That's not fair, I tell you.
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<snip>

Sorry, the PBGC is not taxpayer funded.
See: http://www.pbgc.gov/about/how-pbgc-operates.html
"PBGC receives no funds from general tax revenues. Operations are financed by insurance premiums set by Congress and paid by sponsors of defined benefit plans, investment income, assets from pension plans trusteed by PBGC, and recoveries from the companies formerly responsible for the plans."
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They are still backstopped by the government
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And according to reports out of/low on money which means the backstopped funding comes into play.
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You clearly don't know how labor agreement pension obligations work. Not only are the companies responsible for pension expenses of their own employees, they are also obligated to cover any shortfalls from any other union employer. It has nothing to do with the company funding a pension because the company has to turn over the pension funding to the union immediately.
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"Where's the cream filling?" becomes "Where's the silver lining?"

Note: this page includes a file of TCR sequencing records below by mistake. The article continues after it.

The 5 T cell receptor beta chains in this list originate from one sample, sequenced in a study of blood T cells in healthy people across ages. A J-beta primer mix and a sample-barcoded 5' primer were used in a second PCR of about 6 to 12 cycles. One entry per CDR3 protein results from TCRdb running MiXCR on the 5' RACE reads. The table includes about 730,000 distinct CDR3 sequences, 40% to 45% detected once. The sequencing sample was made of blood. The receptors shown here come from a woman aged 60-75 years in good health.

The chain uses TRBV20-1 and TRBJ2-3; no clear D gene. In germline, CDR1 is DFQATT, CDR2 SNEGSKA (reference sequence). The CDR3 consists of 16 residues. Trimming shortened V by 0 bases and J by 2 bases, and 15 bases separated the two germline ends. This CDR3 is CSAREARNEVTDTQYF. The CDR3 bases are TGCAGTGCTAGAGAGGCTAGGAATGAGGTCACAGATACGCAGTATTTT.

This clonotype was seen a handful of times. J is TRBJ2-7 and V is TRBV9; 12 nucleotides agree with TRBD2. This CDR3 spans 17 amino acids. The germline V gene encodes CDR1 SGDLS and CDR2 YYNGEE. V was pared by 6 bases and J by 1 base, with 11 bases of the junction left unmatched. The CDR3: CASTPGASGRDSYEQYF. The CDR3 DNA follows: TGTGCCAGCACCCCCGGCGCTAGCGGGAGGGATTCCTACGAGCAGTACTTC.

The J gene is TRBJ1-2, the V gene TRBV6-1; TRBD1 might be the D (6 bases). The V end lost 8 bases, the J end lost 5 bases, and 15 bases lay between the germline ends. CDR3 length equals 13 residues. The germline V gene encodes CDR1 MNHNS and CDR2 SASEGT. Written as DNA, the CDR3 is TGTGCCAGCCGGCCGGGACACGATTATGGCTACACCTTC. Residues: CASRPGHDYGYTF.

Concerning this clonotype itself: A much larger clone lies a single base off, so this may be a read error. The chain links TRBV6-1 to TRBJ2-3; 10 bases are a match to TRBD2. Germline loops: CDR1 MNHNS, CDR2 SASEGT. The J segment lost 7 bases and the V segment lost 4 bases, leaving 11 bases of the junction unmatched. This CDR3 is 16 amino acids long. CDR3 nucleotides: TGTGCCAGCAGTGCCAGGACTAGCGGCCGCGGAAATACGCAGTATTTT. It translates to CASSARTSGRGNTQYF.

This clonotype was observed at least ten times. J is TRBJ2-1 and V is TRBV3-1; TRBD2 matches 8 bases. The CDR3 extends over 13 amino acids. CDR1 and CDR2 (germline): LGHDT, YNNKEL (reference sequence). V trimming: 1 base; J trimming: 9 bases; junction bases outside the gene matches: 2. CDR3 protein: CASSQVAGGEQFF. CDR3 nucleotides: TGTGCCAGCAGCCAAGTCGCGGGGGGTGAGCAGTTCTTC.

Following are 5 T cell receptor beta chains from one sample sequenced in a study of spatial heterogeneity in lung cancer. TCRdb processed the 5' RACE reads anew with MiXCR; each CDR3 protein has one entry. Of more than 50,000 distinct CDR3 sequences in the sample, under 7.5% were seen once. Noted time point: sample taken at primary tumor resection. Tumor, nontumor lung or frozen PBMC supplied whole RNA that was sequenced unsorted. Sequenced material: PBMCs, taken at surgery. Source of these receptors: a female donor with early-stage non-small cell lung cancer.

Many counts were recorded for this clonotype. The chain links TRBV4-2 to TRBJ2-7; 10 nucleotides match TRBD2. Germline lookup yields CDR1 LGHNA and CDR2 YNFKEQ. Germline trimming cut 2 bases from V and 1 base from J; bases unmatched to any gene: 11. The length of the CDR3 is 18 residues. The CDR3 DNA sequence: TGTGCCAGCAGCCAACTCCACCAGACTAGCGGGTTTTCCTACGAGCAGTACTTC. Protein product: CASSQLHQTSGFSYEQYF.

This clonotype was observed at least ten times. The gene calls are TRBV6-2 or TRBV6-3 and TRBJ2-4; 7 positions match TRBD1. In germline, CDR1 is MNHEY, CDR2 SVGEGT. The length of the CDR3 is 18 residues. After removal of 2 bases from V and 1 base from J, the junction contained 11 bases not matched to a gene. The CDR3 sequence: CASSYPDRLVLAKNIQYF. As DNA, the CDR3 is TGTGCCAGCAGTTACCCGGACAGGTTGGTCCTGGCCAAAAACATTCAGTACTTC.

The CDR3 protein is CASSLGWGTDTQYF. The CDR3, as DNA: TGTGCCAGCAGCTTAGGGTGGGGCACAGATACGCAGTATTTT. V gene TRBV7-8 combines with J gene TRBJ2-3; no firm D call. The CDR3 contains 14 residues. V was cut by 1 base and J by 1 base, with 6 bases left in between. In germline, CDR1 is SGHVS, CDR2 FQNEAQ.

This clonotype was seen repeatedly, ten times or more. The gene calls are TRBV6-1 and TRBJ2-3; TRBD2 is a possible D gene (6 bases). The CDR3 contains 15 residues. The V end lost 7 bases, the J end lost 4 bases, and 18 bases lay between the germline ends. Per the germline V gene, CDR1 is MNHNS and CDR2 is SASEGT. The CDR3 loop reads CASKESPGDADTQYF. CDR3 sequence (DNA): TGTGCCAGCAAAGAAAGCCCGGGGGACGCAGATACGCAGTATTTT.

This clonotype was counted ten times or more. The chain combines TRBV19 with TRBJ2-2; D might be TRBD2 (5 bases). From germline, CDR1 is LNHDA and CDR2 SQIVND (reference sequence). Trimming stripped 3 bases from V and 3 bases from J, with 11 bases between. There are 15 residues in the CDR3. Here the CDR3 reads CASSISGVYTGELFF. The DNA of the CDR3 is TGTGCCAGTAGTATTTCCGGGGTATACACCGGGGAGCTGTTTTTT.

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Wes Groleau

ASCII stupid question, get a stupid ANSI
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union and company have agreed to mediation, ho hos production along with everything else to resume
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But I'm not sure where the greed was. Union workers that refused to take a cut in pay, or a CEO that tripled his salary? Both? I'd not be surprised of both are orchestrating this a bit for some publicity too.
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wrote:

http://www.huffingtonpost.com/2012/11/19/twinkies-may-survive-pabst - brewing-company-pbr-buy-auction_n_2158928.html?utm_hp_ref=business
When Hostess announced plans to liquidate, fans of the baked-goods company feared the fate of the Twinkie. But lovers of the cream-filled sponge cake, fret not: Twinkies may survive thanks to the owner of Pabst Brewing, Co.
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On Tue, 20 Nov 2012, PeterD wrote:

on Twinkies and the like, so they could resell them on ebay for a profit. SHots of empty shelves where Twinkies once roamed, surely it can't be the supply drying up that fast.
I'd much rather see Twinkie hoarding from those who wnat them, than hoarding from those hoping to make a profit from those who actually like them.
Michael
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wrote:

I'd only hoard them due to the zombie apocalypse.